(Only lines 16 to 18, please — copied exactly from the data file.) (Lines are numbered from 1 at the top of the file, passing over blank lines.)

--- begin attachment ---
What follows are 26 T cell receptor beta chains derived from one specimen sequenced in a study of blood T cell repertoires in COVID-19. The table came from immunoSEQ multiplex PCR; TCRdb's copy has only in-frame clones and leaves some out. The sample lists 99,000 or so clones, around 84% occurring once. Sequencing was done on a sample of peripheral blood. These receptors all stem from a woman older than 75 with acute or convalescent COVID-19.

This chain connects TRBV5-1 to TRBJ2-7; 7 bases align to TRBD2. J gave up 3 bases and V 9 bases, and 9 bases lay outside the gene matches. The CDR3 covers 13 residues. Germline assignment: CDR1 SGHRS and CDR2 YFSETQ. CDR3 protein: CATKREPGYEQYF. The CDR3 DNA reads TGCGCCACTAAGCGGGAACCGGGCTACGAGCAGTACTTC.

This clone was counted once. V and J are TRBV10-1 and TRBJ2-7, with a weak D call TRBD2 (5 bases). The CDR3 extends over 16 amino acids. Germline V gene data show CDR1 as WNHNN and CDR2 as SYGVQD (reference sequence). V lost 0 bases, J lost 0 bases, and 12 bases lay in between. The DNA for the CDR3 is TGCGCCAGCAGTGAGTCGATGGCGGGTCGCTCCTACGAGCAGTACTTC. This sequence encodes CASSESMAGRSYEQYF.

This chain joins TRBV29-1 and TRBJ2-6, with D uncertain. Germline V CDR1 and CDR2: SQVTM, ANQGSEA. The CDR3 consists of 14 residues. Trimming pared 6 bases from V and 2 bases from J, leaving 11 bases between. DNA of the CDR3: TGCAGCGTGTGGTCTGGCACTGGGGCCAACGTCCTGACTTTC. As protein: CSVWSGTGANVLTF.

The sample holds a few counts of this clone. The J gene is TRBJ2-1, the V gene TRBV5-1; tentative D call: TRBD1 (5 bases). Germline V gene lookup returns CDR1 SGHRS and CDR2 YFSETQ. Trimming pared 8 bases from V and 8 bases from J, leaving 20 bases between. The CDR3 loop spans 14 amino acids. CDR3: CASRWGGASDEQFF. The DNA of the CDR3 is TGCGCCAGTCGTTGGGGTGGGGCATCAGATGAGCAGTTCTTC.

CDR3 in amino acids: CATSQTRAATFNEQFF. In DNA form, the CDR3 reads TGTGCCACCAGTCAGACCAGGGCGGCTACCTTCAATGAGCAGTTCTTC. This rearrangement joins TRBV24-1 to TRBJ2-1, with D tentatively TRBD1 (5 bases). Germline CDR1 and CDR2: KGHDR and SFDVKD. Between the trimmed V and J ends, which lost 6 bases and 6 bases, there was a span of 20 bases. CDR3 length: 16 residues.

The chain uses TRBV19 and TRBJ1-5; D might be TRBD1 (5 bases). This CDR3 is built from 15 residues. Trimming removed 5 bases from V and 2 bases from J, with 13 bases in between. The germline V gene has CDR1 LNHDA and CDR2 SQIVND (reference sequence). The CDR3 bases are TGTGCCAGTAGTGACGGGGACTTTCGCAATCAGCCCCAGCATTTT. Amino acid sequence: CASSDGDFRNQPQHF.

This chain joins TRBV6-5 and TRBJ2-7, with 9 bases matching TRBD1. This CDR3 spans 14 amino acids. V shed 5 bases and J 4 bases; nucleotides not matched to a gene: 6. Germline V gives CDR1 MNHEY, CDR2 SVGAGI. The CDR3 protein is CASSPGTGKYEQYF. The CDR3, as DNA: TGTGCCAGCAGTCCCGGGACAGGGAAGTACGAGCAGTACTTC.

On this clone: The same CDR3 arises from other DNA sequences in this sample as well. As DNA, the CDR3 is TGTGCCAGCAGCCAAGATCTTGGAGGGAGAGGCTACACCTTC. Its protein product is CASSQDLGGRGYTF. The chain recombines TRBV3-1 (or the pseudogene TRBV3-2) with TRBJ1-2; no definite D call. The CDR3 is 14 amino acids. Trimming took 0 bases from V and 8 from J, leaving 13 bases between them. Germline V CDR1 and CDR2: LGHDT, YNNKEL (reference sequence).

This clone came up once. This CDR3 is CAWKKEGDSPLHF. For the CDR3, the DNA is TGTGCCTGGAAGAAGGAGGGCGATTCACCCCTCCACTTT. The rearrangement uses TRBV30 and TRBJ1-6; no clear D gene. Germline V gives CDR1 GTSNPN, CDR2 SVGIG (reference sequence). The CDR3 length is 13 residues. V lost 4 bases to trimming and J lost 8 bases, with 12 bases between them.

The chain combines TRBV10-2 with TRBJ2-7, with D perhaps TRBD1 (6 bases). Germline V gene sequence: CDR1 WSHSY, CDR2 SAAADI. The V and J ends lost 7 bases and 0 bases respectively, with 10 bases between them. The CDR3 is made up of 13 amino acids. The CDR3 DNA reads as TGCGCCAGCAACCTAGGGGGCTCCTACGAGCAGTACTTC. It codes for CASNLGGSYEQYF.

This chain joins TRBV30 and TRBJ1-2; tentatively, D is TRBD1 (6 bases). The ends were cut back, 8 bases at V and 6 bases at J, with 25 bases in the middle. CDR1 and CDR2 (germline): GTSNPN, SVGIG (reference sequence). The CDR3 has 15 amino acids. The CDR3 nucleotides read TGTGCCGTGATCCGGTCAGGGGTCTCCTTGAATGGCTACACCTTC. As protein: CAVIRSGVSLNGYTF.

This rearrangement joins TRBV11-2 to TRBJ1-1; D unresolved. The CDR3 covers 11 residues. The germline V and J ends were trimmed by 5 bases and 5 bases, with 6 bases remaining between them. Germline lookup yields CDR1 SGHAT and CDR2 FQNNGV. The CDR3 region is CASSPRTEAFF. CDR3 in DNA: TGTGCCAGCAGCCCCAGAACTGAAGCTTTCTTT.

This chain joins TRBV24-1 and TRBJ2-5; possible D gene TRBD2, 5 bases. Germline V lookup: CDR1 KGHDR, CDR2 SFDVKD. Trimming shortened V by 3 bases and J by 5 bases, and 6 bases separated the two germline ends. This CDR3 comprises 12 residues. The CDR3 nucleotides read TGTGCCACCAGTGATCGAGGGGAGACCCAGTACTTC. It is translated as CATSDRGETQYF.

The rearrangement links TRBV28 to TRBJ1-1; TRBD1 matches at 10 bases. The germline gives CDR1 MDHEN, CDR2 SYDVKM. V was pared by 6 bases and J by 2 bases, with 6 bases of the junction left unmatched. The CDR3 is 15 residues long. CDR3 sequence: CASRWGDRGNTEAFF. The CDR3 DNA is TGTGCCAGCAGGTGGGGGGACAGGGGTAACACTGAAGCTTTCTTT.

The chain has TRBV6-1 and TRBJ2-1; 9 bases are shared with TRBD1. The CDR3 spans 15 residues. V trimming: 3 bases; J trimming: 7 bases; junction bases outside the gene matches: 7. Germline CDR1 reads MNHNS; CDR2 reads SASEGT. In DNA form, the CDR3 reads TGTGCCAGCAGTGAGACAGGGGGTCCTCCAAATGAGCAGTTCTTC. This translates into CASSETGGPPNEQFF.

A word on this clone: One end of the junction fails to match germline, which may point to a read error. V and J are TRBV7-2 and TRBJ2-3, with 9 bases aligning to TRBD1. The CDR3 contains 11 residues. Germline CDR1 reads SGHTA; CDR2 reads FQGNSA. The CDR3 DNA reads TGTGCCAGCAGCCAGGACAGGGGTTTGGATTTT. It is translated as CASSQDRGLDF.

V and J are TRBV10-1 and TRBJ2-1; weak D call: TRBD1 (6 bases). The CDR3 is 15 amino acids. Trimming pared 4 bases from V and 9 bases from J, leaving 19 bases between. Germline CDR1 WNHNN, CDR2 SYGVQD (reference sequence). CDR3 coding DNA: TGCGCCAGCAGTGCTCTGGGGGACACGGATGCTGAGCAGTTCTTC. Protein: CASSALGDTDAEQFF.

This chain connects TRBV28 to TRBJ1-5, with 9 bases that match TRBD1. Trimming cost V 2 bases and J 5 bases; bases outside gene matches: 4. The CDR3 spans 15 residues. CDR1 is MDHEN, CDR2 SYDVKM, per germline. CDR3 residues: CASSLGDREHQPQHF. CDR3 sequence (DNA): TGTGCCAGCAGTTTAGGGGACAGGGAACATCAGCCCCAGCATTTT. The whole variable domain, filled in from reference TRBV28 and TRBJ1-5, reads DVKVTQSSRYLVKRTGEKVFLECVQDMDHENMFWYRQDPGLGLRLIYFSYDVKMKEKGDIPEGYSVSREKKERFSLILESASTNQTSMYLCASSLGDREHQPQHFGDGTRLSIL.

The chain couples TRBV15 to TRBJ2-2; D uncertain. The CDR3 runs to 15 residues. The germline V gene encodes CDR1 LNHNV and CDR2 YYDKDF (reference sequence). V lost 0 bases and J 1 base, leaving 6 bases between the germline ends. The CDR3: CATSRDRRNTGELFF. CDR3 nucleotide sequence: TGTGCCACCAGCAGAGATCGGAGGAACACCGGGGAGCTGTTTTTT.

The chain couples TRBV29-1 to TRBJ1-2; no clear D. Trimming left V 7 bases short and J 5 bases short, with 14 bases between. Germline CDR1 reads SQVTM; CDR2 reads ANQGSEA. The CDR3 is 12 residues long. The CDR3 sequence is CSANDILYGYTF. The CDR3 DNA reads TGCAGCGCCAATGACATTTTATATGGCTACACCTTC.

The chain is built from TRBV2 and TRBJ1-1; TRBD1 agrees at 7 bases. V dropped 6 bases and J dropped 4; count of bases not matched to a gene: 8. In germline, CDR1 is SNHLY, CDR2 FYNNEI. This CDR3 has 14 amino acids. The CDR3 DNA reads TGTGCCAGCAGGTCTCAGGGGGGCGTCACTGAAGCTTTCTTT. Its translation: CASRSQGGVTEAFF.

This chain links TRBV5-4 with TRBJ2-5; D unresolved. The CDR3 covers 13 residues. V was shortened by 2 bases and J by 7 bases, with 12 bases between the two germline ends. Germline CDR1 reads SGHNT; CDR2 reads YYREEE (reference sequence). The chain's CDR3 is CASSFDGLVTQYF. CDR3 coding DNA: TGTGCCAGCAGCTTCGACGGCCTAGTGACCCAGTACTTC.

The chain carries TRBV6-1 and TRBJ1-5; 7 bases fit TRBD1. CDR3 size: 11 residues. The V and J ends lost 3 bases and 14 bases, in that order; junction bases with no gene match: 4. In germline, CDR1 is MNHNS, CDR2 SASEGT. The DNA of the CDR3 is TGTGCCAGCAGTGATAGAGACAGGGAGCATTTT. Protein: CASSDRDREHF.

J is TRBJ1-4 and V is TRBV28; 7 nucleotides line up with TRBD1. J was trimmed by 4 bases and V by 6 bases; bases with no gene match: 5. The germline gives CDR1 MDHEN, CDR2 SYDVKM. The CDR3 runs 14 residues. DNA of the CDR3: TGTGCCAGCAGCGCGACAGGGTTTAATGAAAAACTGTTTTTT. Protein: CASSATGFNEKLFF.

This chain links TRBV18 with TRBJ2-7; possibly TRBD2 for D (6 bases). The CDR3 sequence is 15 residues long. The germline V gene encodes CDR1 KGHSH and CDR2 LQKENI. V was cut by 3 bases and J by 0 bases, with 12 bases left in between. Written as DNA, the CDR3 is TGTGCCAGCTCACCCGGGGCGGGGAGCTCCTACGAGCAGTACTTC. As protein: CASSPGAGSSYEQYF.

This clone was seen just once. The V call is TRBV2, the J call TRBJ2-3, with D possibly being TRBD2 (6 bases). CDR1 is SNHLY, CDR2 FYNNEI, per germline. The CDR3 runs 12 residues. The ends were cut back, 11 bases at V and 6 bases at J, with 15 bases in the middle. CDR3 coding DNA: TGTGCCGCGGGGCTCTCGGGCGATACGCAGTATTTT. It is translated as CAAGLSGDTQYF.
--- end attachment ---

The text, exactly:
The chain has TRBV6-1 and TRBJ2-1; 9 bases are shared with TRBD1. The CDR3 spans 15 residues. V trimming: 3 bases; J trimming: 7 bases; junction bases outside the gene matches: 7. Germline CDR1 reads MNHNS; CDR2 reads SASEGT. In DNA form, the CDR3 reads TGTGCCAGCAGTGAGACAGGGGGTCCTCCAAATGAGCAGTTCTTC. This translates into CASSETGGPPNEQFF.

A word on this clone: One end of the junction fails to match germline, which may point to a read error. V and J are TRBV7-2 and TRBJ2-3, with 9 bases aligning to TRBD1. The CDR3 contains 11 residues. Germline CDR1 reads SGHTA; CDR2 reads FQGNSA. The CDR3 DNA reads TGTGCCAGCAGCCAGGACAGGGGTTTGGATTTT. It is translated as CASSQDRGLDF.

V and J are TRBV10-1 and TRBJ2-1; weak D call: TRBD1 (6 bases). The CDR3 is 15 amino acids. Trimming pared 4 bases from V and 9 bases from J, leaving 19 bases between. Germline CDR1 WNHNN, CDR2 SYGVQD (reference sequence). CDR3 coding DNA: TGCGCCAGCAGTGCTCTGGGGGACACGGATGCTGAGCAGTTCTTC. Protein: CASSALGDTDAEQFF.